10 Year LED Flasher

12,210

185

25

About: Music: my profession for over 40 years... Electronics: my beloved hobby always.

This LED flasher will blink continuously for 10 YEARS on a single 1.5v AA alkaline cell. This is possible by achieving an average current draw of 35uA (microamperes) .

Step 1: This Is the Complete Circuit Diagram of the Flasher

Main components:

IC1: CD4001 CMOS quad NOR gate

Q1: 2N4401 NPN tansistor

T1: 1/2" toroidal bifilar transformer ( 2x25T)

Bat:: 1.5v AA alkaline cell

Led1: high efficiency led

Step 2:

IC1 CD4001 A&B are wired as astable multivibrator with frequency=1Hz . This is the flash rate.

Step 3:

IC1 CD4001 C&D are wired as monostable multivibrator with pulse width = 1mS (1 millisecond) . This is the time the LED will be ON during each second of time. IC1D biases transistor Q1 through R3 in a modified "Joule Thief"(blocking oscillator) circuit. With this configuration, IC1-D "gates" the oscillator on & off.

Step 4:

When you connect the 1.5v cell for the first time, IC1 will not operate because it needs a minimum 3V to run. At this moment Vdd is 1.5v minus 0.3v (voltage drop of D1). By momentarily connecting jumper J1, transistor Q1 will be biased through R3 and will begin to oscillate. High voltage (flyback voltage) spikes at collector of Q1 will light LED1 , and will charge capacitor C4 through diode D1. Voltage at C4 (>3v) will feed IC1 which will start running and will run until battery is exhausted ( 10 years from now ! )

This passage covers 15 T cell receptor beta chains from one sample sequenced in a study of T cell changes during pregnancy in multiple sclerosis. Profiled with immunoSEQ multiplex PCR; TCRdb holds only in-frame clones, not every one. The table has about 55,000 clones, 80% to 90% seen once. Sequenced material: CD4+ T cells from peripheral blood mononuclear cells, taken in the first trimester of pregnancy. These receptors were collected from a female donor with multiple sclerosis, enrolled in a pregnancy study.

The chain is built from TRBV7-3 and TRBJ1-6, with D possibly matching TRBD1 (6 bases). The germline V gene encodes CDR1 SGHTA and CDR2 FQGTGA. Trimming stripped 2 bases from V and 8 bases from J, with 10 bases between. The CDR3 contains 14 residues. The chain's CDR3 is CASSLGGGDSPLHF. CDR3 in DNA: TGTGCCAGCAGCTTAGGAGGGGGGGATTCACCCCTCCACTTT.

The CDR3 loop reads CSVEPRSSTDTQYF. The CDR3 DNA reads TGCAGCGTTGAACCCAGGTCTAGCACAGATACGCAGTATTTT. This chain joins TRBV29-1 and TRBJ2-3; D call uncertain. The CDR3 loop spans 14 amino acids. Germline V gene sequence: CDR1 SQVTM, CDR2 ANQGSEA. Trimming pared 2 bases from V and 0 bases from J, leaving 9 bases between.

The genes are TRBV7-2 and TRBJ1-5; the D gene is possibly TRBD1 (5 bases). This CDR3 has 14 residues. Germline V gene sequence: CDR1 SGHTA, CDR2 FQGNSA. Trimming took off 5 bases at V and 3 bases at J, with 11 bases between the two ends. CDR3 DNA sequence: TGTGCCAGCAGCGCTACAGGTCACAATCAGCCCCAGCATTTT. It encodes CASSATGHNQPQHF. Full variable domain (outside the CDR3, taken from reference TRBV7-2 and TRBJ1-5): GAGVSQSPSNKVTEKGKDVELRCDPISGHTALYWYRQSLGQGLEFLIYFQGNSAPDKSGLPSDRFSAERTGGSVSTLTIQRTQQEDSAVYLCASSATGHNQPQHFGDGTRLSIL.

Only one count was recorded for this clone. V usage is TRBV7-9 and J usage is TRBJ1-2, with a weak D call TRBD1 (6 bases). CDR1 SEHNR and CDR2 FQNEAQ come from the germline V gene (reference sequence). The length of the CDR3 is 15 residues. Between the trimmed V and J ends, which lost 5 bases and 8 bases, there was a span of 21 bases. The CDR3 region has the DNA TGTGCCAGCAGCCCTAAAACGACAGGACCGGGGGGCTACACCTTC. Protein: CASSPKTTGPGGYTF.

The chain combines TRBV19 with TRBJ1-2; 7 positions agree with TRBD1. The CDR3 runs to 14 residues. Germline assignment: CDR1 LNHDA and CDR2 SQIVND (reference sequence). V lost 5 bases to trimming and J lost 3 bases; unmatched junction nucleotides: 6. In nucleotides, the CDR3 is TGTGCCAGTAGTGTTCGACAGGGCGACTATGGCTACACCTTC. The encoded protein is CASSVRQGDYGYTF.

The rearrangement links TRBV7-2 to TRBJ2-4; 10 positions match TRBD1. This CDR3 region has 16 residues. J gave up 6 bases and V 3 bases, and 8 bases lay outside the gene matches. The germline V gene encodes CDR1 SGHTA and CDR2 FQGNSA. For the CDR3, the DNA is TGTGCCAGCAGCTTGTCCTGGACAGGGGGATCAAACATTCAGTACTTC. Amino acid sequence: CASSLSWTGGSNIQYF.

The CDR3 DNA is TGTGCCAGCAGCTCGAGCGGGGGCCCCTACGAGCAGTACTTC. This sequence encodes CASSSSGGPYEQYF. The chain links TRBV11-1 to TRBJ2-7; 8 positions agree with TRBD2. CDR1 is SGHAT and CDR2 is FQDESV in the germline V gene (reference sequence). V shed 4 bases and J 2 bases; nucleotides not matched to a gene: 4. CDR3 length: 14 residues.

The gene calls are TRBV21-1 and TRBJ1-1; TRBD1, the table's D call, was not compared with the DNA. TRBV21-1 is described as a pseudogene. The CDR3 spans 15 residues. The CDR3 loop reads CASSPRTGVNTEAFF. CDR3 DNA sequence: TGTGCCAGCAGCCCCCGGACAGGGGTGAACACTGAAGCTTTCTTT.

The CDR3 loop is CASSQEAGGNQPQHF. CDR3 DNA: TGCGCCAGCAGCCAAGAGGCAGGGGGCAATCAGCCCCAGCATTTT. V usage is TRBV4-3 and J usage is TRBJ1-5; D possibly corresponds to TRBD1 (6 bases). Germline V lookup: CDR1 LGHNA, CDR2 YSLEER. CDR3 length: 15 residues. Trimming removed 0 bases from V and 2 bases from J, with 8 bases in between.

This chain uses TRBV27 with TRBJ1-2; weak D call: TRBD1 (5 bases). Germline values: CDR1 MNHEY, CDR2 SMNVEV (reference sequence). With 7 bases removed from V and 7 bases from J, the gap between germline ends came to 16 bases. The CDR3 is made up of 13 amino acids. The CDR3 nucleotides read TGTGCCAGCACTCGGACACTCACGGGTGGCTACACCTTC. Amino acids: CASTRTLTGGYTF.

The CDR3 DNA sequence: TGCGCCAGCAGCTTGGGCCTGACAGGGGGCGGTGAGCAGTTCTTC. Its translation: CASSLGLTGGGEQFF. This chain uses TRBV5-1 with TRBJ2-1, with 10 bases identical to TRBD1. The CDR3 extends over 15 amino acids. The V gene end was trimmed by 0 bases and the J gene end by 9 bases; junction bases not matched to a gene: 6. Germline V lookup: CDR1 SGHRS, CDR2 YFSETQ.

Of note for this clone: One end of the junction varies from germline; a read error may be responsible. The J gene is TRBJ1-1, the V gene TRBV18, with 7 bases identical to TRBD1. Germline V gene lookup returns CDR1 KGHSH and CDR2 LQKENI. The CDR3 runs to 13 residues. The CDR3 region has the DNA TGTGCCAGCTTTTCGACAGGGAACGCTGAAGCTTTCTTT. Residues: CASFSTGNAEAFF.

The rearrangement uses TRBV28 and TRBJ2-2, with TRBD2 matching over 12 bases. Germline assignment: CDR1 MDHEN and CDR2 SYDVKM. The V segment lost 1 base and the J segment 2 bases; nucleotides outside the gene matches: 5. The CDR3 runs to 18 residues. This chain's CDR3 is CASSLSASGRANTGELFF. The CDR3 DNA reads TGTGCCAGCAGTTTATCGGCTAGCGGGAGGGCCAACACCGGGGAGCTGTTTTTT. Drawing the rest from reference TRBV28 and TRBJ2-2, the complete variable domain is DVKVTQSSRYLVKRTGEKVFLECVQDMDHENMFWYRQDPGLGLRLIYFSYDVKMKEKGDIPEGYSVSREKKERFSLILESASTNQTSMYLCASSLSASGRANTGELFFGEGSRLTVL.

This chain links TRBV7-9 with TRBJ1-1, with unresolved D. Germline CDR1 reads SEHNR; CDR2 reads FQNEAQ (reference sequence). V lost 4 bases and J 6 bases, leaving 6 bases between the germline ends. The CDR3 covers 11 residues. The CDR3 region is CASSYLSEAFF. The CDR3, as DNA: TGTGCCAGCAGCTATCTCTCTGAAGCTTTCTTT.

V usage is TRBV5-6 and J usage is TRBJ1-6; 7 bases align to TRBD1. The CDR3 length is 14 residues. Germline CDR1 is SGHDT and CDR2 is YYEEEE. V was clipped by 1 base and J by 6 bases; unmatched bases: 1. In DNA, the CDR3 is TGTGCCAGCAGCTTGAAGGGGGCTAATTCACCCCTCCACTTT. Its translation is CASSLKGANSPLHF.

Led "clamps" voltage spikes to its forward voltage V(f) . If you use a RED led, add a 1N4148 diode in series, or the voltage at C4 will not be sufficient to feed IC1 CD4001. ( red leds have a lower V(f) ).

Step 5:

Current drain of the circuit with the LED "on" is 35mA. Since the duty cycle is 1/1000 , average drain is 35uA (microamperes) . Typical AA alkaline cell has a capacity of 3000mA/H at low current drain. This is equivalent to (3000*1000)/35 , or 85,714 hours, or 3,571 days, or 9.8 years! For more details, watch the video.

Step 6: Full Video Tutorial

4 People Made This Project!

Recommendations

  • Beauty Tips Contest

    Beauty Tips Contest
  • Classroom Science Contest

    Classroom Science Contest
  • Pets Challenge

    Pets Challenge

25 Discussions

0
None
hossein saraf

1 year ago

thank you

It was really works and can be an idea for operatiing other eqipment with an 1.5 cell.